9 And after getting into a boat he crossed the sea and came to his own town. 2And just then some people were carrying a paralyzed man lying on a bed. When Jesus saw their faith, he said to the paralytic, “Take heart, son; your sins are forgiven.” 3Then some of the scribes said to themselves, “This man is blaspheming.” 4But Jesus, perceiving their thoughts, said, “Why do you think evil in your hearts? 5For which is easier, to say, ‘Your sins are forgiven,’ or to say, ‘Stand up and walk’? 6But so that you may know that the Son of Man has authority on earth to forgive sins” —he then said to the paralytic—”stand up, take your bed and go to your home.” 7And he stood up and went to his home. 8When the crowds saw it, they were filled with awe, and they glorified God, who had given such authority to human beings. 9As Jesus was walking along, he saw a man called Matthew sitting at the tax booth; and he said to him, “Follow me.” And he got up and followed him. 10And as he sat at dinner in the house, many tax collectors and sinners came and were sitting with him and his disciples. 11When the Pharisees saw this, they said to his disciples, “Why does your teacher eat with tax collectors and sinners?” 12But when he heard this, he said, “Those who are well have no need of a physician, but those who are sick. 13Go and learn what this means, ‘I desire mercy, not sacrifice.’ For I have come to call not the righteous but sinners.” 14Then the disciples of John came to him, saying, “Why do we and the Pharisees fast often, but your disciples do not fast?” 15And Jesus said to them, “The wedding guests cannot mourn as long as the bridegroom is with them, can they? The days will come when the bridegroom is taken away from them, and then they will fast. 16No one sews a piece of unshrunk cloth on an old cloak, for the patch pulls away from the cloak, and a worse tear is made. 17Neither is new wine put into old wineskins; otherwise, the skins burst, and the wine is spilled, and the skins are destroyed; but new wine is put into fresh wineskins, and so both are preserved.” 18While he was saying these things to them, suddenly a leader of the synagogue came in and knelt before him, saying, “My daughter has just died; but come and lay your hand on her, and she will live.” 19And Jesus got up and followed him, with his disciples. 20Then suddenly a woman who had been suffering from hemorrhages for twelve years came up behind him and touched the fringe of his cloak, 21for she said to herself, “If I only touch his cloak, I will be made well.” 22Jesus turned, and seeing her he said, “Take heart, daughter; your faith has made you well.” And instantly the woman was made well. 23When Jesus came to the leader’s house and saw the flute players and the crowd making a commotion, 24he said, “Go away; for the girl is not dead but sleeping.” And they laughed at him. 25But when the crowd had been put outside, he went in and took her by the hand, and the girl got up. 26And the report of this spread throughout that district.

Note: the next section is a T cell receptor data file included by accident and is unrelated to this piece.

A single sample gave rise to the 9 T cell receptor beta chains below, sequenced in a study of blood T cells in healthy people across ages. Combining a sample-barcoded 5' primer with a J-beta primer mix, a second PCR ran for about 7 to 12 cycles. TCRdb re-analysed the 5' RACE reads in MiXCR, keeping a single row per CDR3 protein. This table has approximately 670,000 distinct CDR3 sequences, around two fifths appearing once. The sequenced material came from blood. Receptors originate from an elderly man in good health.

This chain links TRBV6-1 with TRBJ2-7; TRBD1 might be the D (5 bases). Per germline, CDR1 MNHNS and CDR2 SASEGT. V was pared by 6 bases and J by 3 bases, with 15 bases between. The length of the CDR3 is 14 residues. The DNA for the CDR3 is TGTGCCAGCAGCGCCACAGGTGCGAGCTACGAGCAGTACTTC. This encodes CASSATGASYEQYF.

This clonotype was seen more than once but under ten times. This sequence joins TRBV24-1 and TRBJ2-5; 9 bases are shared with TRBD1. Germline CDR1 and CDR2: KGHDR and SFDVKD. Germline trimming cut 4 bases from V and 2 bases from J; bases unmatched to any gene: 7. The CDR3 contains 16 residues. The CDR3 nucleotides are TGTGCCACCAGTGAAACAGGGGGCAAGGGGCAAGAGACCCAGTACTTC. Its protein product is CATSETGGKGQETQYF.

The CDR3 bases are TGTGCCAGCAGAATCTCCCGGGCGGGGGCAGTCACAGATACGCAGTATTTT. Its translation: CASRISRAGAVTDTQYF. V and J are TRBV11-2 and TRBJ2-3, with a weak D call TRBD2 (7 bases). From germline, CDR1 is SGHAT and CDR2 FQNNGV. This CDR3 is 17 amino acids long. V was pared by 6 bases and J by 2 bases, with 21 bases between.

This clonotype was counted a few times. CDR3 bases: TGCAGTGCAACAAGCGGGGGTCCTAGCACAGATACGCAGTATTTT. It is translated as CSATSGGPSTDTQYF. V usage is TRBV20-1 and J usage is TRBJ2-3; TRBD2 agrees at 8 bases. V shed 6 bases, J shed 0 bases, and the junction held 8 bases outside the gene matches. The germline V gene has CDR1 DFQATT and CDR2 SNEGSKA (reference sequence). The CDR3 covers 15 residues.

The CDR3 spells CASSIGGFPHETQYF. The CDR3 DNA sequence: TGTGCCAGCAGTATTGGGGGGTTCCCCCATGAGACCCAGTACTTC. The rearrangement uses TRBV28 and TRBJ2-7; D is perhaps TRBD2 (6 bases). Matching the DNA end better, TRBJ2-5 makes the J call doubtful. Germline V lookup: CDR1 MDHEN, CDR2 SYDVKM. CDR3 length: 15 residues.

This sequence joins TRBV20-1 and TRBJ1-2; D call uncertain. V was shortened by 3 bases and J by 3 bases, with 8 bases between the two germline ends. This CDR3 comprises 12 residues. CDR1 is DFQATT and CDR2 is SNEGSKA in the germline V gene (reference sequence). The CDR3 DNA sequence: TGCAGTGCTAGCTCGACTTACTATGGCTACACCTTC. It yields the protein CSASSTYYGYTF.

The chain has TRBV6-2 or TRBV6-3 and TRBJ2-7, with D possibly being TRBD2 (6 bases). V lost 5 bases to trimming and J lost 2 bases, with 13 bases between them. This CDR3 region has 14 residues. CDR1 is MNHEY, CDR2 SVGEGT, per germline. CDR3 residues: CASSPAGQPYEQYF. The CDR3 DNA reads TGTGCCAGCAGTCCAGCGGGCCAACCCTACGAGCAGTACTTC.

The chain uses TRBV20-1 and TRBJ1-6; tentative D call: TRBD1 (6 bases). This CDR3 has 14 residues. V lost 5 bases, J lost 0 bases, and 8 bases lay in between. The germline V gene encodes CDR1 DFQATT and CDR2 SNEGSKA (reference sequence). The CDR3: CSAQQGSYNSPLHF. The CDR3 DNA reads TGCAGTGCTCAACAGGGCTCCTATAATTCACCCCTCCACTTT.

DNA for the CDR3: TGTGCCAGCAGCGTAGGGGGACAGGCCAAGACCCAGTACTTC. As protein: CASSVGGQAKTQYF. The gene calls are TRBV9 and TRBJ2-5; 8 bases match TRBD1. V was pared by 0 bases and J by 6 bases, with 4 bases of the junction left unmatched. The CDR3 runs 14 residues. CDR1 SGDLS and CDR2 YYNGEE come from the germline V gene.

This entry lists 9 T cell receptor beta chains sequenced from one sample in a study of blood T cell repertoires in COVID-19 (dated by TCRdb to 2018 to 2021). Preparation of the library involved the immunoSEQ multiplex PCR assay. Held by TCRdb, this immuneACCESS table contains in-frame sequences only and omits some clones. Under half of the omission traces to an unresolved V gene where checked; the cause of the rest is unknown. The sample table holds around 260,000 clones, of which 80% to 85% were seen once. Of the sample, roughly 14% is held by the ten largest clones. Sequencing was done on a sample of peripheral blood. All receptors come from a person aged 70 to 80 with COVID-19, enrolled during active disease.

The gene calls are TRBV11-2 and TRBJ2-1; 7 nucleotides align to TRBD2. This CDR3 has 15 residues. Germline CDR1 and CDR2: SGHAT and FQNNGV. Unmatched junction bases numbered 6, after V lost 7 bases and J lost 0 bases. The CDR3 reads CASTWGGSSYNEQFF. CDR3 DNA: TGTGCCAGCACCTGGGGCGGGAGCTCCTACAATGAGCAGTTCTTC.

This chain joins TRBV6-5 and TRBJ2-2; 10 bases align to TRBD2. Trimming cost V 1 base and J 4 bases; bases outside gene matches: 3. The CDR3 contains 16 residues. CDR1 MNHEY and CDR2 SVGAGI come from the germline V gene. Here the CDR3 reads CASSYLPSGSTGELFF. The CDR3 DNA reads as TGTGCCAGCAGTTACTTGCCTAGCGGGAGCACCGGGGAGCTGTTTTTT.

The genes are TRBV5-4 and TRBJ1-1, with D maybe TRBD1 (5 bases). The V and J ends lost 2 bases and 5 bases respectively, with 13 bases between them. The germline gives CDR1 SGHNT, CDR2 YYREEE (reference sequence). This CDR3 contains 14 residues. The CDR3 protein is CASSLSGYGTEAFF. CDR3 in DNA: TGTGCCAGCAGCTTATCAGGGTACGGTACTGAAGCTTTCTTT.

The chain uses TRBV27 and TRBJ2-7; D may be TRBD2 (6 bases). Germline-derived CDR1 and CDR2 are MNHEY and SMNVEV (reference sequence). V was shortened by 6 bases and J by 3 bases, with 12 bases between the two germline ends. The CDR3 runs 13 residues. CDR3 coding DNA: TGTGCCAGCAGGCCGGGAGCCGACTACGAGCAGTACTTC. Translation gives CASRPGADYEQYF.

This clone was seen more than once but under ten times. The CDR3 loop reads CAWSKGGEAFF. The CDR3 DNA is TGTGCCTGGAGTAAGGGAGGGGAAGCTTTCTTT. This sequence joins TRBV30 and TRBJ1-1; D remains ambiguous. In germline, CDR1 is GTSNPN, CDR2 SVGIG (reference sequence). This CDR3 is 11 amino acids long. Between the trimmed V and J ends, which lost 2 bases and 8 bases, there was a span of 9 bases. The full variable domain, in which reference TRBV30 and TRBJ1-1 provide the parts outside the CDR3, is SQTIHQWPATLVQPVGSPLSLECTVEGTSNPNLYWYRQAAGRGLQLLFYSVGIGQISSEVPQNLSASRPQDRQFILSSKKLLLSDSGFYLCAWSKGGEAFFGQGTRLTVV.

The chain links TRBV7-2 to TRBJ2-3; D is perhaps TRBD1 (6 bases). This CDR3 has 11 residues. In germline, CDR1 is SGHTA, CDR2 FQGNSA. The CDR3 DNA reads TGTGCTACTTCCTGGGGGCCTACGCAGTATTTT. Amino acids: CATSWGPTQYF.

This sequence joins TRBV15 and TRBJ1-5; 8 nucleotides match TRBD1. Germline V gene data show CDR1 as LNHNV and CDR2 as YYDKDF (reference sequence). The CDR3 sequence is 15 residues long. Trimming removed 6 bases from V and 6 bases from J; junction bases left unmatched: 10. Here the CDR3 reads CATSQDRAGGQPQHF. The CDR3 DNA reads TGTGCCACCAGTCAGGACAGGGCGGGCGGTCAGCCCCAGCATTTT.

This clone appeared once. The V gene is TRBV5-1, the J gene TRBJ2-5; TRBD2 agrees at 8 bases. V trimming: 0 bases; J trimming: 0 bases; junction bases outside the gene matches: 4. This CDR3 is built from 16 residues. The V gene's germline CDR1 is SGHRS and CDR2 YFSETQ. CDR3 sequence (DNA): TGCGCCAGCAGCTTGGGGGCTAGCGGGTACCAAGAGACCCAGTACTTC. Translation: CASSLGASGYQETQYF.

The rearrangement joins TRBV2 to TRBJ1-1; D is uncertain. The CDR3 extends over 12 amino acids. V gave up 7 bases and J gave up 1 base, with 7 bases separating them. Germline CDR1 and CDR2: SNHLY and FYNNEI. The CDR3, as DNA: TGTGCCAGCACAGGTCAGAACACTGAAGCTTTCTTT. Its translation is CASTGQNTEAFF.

Why did Jesus choose a tax collector as his disciple? Tax collectors were the IRS agents of their day. They were often heartless and would try to collect taxes from the poorest of the poor. They worked for a government that was wealthy and unjust. They were willing to hurt the poor in order to make the rich richer. Why choose a tax collector? The only answer I have is that Jesus looked at the inside of a person. Jesus must have seen much more in Matthew than just a tax collector. When Jesus looked at this Jewish extortioner, he saw what Matthew would become, the author of a gospel, a devout follower of Christ. Jesus saw the potential of the man and not just his external trappings. What if we were to look upon others with an eye for their internal potential rather than just an external evaluation? What if we sought out and believed in those who did not look so good on the outside but had enormous potential on the inside? Can that even be done? Saint Paul says that our hearts have eyes: “with the eyes of your heart enlightened…” (Ephesians 1:18). Love can impact the way we perceive other people. Love can cause us to look again. Most people would have walked right by Matthew with disgust, but Jesus saw something more than a tax collector. He saw a disciple. And in seeing Matthew as a disciple, Jesus could invite him to be one. How can we change the lives of those around us simply by seeing them differently?
The Very Rev. Kate MoreheadDean of St. John’s CathedralJacksonville, Florida
Who have you judged in your life? Can you take a moment and try to see that person with the eyes of your heart? Is there goodness within him or her? If so, how can you call that goodness forth?
Lord Jesus, help us to look upon others not with harsh judgment but with the eyes of our heart enlightened. Help us to look not just at outward trappings but into the soul of a person. Help us to see potential in others and to call forth goodness. Amen.
Crafton, Barbara Cawthorne. A Journey With Matthew: The 50 Day Bible Challenge . Forward Movement. Kindle Edition.